Elon University senior Rosie Darling has been writing songs since she was 11, and now is on a mission to release one single a month for the rest of the year. 

The singer-songwriter from Canton, Massachusetts dropped her first single, “I Miss U,” in June. Though a strategic communications major minoring in psychology, Darling is sure that music is something she will do for the rest of her life. 

Darling drew her inspiration for her debut track from a series of health issues she worked through during Winter Term of last year. Darling took that time to stay home and work on her personal growth as singer; from this time of recuperation and reflection, resulted her single

“It’s actually kind of funny because people always ask me, ‘Who’s that song about — who do you miss?’ Honestly, I literally think it was like I miss myself,” Darling said.  

The song begins with the lyrics “It’s really cold out/ I feel it on the inside.” Darling explained that she wrote this song in January when it was cold, miserable and dark all around her. 

“I wasn’t happy; I was really frustrated in my own body and with my own health. It was kind of an interpretation of just missing how my life used to be,” Darling said. 

Using real-life experiences is the platform upon which Darling’s music is built. Having written music from a young age, Darling had entire songs completed by the age of 14 that detailed the good and bad of her middle school years. 

“That’s how I started writing, kind of just with boys and whatever. My songs were always fine for how old I was, but I’d say last year is really when I came into my own [and] had a newfound confidence with putting out the first single,” said Darling. 

But breaking into the music industry this year, at the age of 21, was no easy feat. “As a 21-year-old, if you want to be a singer or songwriter, you’re already late,” said Darling.

In an industry where the stars who made their debuts before the ages of ten — such as Selena Gomez, Demi Lovato and Taylor Swift — control the pop charts, Darling said that it can be tough and, at times, discouraging to have just broken into the industry. 

“The way I think of it is physically I came into the industry in June, when I put out my first single, but I already had the experience of writing when I was younger,” Darling said.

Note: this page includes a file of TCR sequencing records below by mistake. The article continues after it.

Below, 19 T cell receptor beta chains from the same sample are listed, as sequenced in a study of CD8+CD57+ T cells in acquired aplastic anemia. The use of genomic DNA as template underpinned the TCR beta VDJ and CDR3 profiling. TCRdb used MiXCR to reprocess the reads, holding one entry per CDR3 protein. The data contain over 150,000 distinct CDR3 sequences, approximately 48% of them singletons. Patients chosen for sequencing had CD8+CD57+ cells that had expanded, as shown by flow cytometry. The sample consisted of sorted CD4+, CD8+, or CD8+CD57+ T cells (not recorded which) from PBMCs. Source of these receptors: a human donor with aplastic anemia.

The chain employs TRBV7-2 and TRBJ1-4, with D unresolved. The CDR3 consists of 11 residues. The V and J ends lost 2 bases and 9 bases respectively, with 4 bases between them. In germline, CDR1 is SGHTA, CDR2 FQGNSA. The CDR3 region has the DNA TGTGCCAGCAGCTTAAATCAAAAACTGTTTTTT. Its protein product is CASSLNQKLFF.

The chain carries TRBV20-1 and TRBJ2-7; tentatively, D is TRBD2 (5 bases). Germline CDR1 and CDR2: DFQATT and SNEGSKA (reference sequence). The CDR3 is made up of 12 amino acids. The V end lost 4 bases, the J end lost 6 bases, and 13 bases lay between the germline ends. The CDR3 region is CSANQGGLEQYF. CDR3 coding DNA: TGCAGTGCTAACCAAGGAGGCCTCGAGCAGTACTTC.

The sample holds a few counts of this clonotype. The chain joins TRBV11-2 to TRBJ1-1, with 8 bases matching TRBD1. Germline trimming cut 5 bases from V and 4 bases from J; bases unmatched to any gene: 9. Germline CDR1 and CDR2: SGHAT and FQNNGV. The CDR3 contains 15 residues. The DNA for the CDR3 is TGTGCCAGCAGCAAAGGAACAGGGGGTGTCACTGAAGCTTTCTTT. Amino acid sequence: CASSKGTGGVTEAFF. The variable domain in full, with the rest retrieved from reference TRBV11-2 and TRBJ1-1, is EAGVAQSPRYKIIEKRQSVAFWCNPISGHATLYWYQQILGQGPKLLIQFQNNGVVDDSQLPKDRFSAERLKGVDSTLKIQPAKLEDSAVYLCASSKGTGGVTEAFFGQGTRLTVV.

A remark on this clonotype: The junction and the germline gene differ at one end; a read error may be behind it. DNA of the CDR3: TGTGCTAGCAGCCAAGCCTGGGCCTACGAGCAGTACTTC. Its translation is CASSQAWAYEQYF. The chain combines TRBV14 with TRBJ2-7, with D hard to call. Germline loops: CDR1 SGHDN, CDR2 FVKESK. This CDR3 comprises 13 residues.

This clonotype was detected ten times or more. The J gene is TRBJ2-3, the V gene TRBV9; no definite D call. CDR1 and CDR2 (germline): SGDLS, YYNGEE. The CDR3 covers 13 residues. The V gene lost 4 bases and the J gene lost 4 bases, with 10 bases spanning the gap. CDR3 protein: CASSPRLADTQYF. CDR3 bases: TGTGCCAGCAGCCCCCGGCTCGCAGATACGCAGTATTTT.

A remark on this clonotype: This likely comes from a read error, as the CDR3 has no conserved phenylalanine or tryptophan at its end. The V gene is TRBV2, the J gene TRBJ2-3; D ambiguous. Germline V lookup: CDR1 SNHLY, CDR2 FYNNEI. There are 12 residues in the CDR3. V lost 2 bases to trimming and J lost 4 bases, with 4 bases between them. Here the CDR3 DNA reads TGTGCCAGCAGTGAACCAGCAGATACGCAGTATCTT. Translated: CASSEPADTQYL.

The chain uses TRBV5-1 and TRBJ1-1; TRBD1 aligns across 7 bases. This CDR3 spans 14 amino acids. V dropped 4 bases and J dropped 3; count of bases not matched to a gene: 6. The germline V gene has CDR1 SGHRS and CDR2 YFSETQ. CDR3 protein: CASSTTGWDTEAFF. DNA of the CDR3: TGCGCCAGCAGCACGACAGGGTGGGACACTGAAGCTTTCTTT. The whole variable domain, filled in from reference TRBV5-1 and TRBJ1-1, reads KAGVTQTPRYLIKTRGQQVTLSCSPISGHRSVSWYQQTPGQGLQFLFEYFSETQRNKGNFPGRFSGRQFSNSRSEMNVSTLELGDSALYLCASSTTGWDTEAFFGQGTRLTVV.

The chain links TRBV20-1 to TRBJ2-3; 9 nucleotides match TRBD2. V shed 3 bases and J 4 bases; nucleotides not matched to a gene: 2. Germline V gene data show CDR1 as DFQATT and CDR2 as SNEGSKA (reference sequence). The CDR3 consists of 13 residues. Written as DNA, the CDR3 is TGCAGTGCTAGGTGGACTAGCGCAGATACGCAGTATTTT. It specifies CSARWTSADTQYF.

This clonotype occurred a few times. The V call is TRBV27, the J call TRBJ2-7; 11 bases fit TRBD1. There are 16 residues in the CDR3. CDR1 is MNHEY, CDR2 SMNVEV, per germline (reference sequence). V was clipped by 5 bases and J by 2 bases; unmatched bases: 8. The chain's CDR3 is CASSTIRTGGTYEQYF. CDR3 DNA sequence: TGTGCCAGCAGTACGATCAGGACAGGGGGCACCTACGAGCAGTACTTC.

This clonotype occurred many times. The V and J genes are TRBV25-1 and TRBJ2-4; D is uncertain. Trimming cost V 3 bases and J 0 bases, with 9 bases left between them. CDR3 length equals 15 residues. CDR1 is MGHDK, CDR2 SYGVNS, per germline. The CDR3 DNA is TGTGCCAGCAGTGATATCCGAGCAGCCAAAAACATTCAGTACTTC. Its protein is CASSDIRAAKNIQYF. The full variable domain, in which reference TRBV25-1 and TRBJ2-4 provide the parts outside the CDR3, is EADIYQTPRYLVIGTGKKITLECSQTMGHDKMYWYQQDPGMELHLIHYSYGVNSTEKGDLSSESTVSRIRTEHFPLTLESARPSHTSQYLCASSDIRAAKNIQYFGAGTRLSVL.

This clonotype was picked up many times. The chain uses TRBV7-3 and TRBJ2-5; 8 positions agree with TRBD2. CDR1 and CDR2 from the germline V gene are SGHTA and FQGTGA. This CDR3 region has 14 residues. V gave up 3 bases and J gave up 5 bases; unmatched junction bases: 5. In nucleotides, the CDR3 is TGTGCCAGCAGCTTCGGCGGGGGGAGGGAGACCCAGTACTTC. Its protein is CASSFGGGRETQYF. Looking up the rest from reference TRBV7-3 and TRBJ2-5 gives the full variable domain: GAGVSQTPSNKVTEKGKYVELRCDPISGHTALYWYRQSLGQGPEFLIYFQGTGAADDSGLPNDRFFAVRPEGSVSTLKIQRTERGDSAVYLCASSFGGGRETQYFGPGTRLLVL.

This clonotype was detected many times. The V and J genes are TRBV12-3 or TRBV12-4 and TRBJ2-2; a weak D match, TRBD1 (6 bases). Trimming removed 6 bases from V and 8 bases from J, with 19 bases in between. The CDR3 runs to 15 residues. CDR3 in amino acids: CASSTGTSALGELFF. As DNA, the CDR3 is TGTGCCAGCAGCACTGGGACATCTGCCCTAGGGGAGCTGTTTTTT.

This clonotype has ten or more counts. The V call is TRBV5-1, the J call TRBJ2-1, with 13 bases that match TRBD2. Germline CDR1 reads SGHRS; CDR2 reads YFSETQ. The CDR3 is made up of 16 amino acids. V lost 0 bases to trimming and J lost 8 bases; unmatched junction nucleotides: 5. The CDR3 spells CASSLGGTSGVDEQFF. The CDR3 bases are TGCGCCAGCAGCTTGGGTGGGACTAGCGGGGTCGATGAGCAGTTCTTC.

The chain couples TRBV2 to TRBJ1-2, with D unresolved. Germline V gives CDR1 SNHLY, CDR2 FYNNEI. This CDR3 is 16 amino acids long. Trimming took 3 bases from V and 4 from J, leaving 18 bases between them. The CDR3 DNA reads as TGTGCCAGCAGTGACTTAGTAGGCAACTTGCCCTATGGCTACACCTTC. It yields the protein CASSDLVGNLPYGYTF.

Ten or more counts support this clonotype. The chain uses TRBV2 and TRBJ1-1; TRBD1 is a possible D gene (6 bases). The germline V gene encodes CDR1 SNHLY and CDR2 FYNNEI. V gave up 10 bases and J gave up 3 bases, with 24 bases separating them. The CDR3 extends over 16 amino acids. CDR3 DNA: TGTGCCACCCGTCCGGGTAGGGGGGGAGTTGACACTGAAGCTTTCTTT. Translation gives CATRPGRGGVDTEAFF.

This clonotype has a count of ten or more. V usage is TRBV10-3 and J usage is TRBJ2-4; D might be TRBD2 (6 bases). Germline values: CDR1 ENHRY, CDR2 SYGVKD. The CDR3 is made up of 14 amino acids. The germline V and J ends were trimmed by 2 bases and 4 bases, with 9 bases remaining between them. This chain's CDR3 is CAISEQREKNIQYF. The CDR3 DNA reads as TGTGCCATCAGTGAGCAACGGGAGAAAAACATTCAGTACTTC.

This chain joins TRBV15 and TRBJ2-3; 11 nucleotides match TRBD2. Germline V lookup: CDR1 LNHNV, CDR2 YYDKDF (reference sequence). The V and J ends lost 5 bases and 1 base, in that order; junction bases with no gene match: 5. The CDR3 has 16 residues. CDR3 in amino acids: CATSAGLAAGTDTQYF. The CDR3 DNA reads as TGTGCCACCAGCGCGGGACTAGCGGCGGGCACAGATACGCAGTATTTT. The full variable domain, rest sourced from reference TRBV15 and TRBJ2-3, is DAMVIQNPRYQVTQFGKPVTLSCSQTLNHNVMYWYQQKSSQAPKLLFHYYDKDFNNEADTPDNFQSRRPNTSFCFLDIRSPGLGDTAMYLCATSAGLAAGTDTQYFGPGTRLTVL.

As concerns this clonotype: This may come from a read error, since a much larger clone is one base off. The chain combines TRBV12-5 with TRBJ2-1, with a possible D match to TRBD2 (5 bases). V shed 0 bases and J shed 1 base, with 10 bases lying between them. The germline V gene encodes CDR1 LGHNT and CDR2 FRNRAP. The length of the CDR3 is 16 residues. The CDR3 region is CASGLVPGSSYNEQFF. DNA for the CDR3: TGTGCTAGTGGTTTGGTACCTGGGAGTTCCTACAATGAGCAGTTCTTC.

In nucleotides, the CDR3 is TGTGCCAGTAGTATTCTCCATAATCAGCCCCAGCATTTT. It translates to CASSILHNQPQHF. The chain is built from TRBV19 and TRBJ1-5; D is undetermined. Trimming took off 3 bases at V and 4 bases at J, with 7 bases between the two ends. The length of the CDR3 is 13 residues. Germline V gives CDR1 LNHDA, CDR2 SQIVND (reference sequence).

Darling explained that if she had put out her material when she wrote it at the age of 11, that’s the image she would’ve created for herself. The image of a girl who wants to sing about boys and nothing else. But those songs, about boys and middle school, Darling says, helped her to get to the point she is at today and to focus in on a specific genre. Darling was able to step into the industry at a later age with both control over her image and an idea of where she wants to go in the future.  

Darling described her music as a back-and-forth between electronic pop and future bass. These two genres can come together to form what Darling calls ambient pop music, or pop with electronic undertones.

“I think Rosie has a really unique voice because it doesn’t sound like the average voice you’d hear on the radio,” said Elon senior Cathy Schubert, Darling’s friend and roommate from Elon in Los Angeles. “She has a really big range, but her voice has kind of a soft tone to it. I know people in the music industry think her voice is really unique because of its tone.”

Regardless of musical facets and genres, Darling has one overwhelming goal — to be honest and relatable. 

“I don’t want to write songs about boys that 14-year-olds are gonna listen to and cry to their pillow every night. I want to write songs about my friends and breakups in college,” she said. “I want to be relatable to people my own age.”

And when inspiration can’t be drawn from everyday experiences, sometimes Darling has to go looking for it.

“If I’m stumped on lyrics, I’ve gone into weird stores before and tried to look for a specific word that I like. Just one word,” Darling said. 

After finding her chosen word, either through hunting at various stores or imagining the things around her as the titles of songs, she runs with the word and tries to build a story behind it. 

If that approach doesn’t work, Darling will sit down at the keyboard, play some chords, hum some notes, solidify a melody,and add lyrics afterward. The hardest part for Darling is executing an idea once she gets it stuck in her head. A recent approach she has discovered is not getting up until a song is done. 

“If you get up, you lose your creativity, your intention and the story you’re trying to tell,” Darling said. “If a song is left unfinished for too long, you might not ever finish it.” 

The songwriting process can take anywhere from 15 minutes to an hour. After the music and lyrics have been solidified, Darling has friends in the music program at Elon record vocals for her. One of her latest projects involved the recording of an acoustic version of, “I Miss U.” Darling plans to release a new single every month for the rest of the year. Her newest single, “L.A.” is inspired by her summer spent on the West coast through Elon in LA, is set to be released on Soundcloud on Friday, Oct. 13. 

Darling was so inspired by her LA experience this past summer, that she plans to move there after graduation. Though her exact plans are yet to be determined, Darling can say with confidence that her future will involve music.

“I will be writing and singing no matter what,” Darling said. “I will be putting music out, and I will do whatever it takes.”